with The Reverend Harry Figgis

Home Defence UK
A Symptom of a Greater Malaise
How To Become Part Of The Mammon Problem
Good Morrow Credit Weary Comrades

This month’s sermon is all about finding truth, getting back to basics, being at base level. 
Too often the Church has given succor from heaven and above rather than existing on the ground where the shit
truly smells. Remember the Catholic Church and National Socialism and you’ll understand the direction I’m heading in. It is easy to cast the first stone, to accuse and to blame. It is somewhat harder to understand, let alone forgive. 

For some, the pursuit of cash was once heralded above all God's good works. Money was no longer
thought of as the root of all evil. Instead it served as a passport to becoming better than paupers or the
likes of Jane Goody. Credit was free, houses were assets to be stripped. Borrow and then borrow some
more, who would ever think it needs to be paid back? The chattering classes were encouraged to save for
their golden years. PP’s, ISP’s, pension plans and shares, all feeding off the fat 
cow of capitalism. Everyone received golden guarantees they would be 
better off in Gordon’s idyllic utopian land, where the money tree never stops 

Even the Church found reason to jump on the bandwagon, converting hard-earned collection plate revenue 
into investment trust funds, thinking water could truly become wine and everyone would live in a heaven on 
earth. Who was keeping watch while Rome burned? The Jesuit-styled FSA?

Now we know this free ride had to come to an abrupt halt, and the blame rests on the puny Saville Row-tailored shoulders of those now seen as sacrilegious rather than sacrosanct. Bankers have been blamed, vilified and criticised for pension payouts larger than Iceland’s debt mountain, but were they really the ones at fault? All they did was play by the rules, those same rules they had a hand in regulating.

This regulation of the financial sector was first mooted in the 1930s after our earlier global and fiscal
fuckup. But how can you stop the bully from stealing the tuck shop takings? Particularly when he is just
one more old boy, operating out of the old school network? The last financial meltdown gave rise to the
idea that a self-regulating body of bullies could somehow ensure we were not beaten up, left penniless or
had our sweets stolen. The FSA issued directives, gave advice, even wove it’s way into the very fabric of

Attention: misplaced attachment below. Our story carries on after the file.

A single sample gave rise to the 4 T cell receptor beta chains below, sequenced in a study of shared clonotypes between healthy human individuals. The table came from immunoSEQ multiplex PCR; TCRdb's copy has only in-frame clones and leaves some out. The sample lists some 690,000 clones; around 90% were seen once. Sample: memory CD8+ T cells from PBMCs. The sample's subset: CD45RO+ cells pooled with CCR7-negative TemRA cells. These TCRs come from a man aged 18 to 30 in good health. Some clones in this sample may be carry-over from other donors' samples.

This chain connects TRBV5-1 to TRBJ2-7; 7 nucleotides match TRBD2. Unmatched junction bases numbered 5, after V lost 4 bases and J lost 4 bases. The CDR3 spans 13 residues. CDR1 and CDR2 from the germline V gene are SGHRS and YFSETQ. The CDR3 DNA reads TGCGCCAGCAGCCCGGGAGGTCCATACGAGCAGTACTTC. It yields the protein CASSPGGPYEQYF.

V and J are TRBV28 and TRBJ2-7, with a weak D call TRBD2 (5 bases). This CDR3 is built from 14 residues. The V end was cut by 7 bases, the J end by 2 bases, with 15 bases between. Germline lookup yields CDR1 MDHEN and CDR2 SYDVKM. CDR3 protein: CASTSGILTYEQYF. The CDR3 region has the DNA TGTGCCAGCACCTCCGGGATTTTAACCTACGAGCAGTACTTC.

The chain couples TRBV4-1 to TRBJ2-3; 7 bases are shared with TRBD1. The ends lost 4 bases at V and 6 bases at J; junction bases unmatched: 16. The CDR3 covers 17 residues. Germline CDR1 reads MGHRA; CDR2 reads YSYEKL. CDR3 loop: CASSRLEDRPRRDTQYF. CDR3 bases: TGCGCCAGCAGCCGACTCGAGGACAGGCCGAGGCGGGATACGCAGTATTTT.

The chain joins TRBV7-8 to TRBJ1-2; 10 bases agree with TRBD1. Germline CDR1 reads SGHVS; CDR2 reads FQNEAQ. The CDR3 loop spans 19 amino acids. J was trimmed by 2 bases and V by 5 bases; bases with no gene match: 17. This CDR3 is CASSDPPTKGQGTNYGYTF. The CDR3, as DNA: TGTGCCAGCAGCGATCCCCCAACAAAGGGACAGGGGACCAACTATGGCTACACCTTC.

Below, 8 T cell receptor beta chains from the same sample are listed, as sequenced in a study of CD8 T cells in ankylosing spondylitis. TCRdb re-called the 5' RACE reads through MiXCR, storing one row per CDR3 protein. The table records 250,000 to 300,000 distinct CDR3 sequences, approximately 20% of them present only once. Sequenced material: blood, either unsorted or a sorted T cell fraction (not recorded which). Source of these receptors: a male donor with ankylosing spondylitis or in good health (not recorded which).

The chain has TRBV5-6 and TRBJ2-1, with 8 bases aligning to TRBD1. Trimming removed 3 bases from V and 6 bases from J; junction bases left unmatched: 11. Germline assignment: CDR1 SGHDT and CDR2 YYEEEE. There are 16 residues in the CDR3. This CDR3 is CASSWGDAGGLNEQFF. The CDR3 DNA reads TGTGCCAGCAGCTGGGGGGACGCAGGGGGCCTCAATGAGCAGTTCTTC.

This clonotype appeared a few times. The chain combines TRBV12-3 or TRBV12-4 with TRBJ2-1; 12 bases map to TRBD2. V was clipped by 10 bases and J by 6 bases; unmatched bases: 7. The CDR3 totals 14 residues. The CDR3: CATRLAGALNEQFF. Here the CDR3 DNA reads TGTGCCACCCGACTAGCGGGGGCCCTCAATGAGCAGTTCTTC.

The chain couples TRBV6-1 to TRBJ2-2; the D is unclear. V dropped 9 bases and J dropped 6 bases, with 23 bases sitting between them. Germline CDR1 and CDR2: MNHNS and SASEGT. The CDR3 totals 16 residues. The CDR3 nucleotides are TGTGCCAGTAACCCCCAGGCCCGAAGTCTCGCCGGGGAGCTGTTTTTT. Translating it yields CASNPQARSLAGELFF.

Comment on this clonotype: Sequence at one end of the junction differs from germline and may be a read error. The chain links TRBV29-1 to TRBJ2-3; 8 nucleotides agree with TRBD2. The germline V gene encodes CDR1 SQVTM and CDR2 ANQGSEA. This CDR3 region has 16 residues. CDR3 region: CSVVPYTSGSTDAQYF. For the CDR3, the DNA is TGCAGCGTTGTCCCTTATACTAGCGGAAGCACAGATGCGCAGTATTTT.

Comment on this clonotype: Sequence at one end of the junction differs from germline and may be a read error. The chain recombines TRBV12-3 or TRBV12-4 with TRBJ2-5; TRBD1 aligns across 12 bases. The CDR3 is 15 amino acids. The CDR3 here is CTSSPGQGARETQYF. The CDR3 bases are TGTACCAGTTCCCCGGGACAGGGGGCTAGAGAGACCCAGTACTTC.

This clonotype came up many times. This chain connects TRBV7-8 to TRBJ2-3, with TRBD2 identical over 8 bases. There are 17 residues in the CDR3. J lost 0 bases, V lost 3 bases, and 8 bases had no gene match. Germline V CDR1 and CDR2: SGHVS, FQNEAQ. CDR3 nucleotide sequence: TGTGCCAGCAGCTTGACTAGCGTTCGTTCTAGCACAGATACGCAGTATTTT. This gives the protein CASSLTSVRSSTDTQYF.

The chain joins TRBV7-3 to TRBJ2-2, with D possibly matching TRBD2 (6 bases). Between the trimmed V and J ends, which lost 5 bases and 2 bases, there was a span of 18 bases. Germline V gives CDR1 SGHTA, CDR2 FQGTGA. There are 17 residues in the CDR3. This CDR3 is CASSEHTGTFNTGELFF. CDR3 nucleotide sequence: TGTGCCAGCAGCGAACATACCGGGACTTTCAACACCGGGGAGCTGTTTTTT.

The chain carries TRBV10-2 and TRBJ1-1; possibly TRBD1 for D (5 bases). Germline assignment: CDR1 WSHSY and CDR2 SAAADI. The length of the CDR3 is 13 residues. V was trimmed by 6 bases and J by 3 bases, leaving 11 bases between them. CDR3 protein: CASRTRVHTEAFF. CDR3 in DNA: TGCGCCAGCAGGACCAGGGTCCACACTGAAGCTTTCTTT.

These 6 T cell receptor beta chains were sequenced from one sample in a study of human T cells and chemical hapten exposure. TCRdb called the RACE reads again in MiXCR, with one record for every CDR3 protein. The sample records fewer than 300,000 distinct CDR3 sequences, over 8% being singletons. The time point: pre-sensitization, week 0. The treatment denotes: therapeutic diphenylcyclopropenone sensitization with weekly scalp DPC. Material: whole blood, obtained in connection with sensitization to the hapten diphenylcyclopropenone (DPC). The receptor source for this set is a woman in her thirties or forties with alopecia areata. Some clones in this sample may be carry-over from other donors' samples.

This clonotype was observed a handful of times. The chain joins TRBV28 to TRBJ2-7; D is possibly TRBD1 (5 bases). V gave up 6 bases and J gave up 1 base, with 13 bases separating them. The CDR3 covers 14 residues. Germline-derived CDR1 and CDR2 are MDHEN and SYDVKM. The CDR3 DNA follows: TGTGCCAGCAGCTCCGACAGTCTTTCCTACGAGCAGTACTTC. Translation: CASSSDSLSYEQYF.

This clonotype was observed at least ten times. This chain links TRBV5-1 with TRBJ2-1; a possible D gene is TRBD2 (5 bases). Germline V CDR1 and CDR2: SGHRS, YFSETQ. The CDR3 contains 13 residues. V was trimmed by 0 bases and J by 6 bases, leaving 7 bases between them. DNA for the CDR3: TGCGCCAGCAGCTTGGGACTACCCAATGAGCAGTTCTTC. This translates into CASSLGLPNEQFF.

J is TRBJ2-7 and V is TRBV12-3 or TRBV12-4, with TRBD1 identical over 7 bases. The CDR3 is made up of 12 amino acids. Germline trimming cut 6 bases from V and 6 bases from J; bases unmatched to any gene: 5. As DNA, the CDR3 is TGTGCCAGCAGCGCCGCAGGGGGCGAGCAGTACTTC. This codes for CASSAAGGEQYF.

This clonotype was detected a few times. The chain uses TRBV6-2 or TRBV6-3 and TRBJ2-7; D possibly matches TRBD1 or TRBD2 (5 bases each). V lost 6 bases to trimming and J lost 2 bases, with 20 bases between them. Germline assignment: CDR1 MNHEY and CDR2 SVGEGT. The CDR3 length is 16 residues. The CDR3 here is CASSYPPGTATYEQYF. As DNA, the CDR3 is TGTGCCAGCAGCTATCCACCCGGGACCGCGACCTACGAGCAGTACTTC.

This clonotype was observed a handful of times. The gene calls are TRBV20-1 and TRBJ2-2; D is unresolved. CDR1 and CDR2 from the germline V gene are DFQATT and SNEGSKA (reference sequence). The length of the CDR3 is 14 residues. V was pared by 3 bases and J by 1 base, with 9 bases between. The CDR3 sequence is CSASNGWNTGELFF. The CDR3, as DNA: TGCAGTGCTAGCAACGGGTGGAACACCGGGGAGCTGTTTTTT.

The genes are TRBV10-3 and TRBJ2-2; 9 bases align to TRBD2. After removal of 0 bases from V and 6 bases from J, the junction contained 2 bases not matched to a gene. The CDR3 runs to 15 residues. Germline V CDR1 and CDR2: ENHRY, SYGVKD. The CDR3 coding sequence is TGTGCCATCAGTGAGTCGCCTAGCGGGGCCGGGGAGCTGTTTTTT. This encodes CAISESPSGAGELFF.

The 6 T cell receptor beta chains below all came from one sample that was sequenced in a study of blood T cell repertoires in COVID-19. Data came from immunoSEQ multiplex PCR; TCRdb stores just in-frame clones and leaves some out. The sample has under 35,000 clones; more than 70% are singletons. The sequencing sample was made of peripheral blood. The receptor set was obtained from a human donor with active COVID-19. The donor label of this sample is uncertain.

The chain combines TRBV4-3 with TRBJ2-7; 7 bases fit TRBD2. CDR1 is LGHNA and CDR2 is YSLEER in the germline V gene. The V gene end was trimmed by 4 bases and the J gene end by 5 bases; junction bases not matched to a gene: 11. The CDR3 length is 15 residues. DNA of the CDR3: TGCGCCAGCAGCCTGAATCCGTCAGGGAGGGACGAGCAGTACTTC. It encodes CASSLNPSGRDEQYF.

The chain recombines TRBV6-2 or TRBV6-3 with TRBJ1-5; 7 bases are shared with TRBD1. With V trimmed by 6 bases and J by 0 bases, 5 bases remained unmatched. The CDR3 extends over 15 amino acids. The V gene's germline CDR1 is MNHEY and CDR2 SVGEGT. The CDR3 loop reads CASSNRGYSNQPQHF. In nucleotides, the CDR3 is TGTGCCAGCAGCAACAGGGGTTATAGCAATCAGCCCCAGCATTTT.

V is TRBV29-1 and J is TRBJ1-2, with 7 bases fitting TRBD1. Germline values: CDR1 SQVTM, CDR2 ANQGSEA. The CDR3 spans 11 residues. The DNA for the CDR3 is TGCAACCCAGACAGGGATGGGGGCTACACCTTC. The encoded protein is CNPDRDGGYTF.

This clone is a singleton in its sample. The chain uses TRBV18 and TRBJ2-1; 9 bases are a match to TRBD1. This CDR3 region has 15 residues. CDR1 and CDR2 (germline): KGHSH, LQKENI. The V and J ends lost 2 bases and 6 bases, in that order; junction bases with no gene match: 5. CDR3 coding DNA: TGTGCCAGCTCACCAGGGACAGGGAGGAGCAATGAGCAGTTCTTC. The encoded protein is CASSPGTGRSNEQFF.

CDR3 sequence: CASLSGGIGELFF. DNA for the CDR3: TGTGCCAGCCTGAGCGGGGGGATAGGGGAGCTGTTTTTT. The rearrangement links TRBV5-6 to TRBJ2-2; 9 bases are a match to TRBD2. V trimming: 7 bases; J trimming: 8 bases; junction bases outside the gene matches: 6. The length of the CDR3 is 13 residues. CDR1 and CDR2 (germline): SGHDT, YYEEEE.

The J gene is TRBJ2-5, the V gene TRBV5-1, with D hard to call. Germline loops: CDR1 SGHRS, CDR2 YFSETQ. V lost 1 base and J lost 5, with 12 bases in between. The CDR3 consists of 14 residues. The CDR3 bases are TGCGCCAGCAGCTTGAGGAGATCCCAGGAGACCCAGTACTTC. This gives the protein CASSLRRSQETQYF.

the financial system. And why not? It was an integral part of the thing. Were we naïve enough to think the
Financial Services Authority could somehow be impartial? 

Now, what has this to do with faith you might ask?

It is apparent that some had blind faith in a religion that, at its zenith, celebrated avarice, greed and filthy 
lucre. A sense of compassion and fair play was merely the nadir; an unprofitable irrelevance. The irony is 
that we are all now in debt through a tax burden looming on the collective horizon. We can no longer afford 
a sense of fair play. While some receive huge pay-offs, the rest of us are left to pick up the tab   

As a servant of God it is my duty to look for just rewards and seek out the root of evil, whatever it’s guise or incarnate. To this end, your humble pastor recently spent two months attempting to infiltrate the devil’s den, moling his way into the upper echelons of the FSA’s framework. But a lack of credible Gordanston education and an aversion to public school buggery meant I could only pass myself off as a mortgage advisor. Or estate agent at worst. 

It was a bit like being that annoying bloke on TV’s Rouge Traders, trying to imprison the shady roofer who
ripped off grandpa’s life savings (only without the ever-so slightly gay motorcycling chum at hand to offer
too-close-for-comfort, leather clad pillion riding). It was my mission to uncover un-holyness in all its forms,
to find perspective, to track down fair play.

Deciding to go undercover and root out the evils at work was simpler than I expected. Getting a foothold was easier than Tarmacadaming a driveway armed only with a bucket and one untaxed transit van. People are gullible. If you look right, sound right, and say what they want to hear then Bingo! You can only ascend the greasy ladder. 

Even in these recession hit times, a couple of days spent in a tumbledown estate agents’ office and a few 
nights enduring an overpriced ponce-bar with some cheap business cards, a cheaper suit and a second 
hand BMW 3 series can still make you an insider. Within a week I was offering sage advice to those 
stupid enough to step back on the mortgage ladder. With quips like “It’s a good time to buy” and “The 
market can only go up” I had become the font of all knowledge, even if I had no idea what I was actually 
talking about. 

I lasted one week before my conscience got the better of me. It wasn’t even so much the tapestry of lies I’d been weaving, or the uneasy feeling I had of hood-winking the lame and feeble that forced this epiphany of morality. No, it was all that time spent in ponce-bars that did me in. I can talk shit all day with the best of them, but listening to the effluent of others for hours on end is a sentence too hard to endure.

In my time as a phony estate agent I learned that anyone can pass themselves off as an advisor of some
kind, even in God’s good house. You just have to appear to know what you’re doing, even when you
clearly don’t. Dodgy roofers, winking tinkers and mortgage advisors alike have been pulling it off for years.
It’s just a shame we had to find out the hard way that the financial services industry was no different. 
Because what the vast majority actually knew about banking was sweet FSA.

Amen indeed. 

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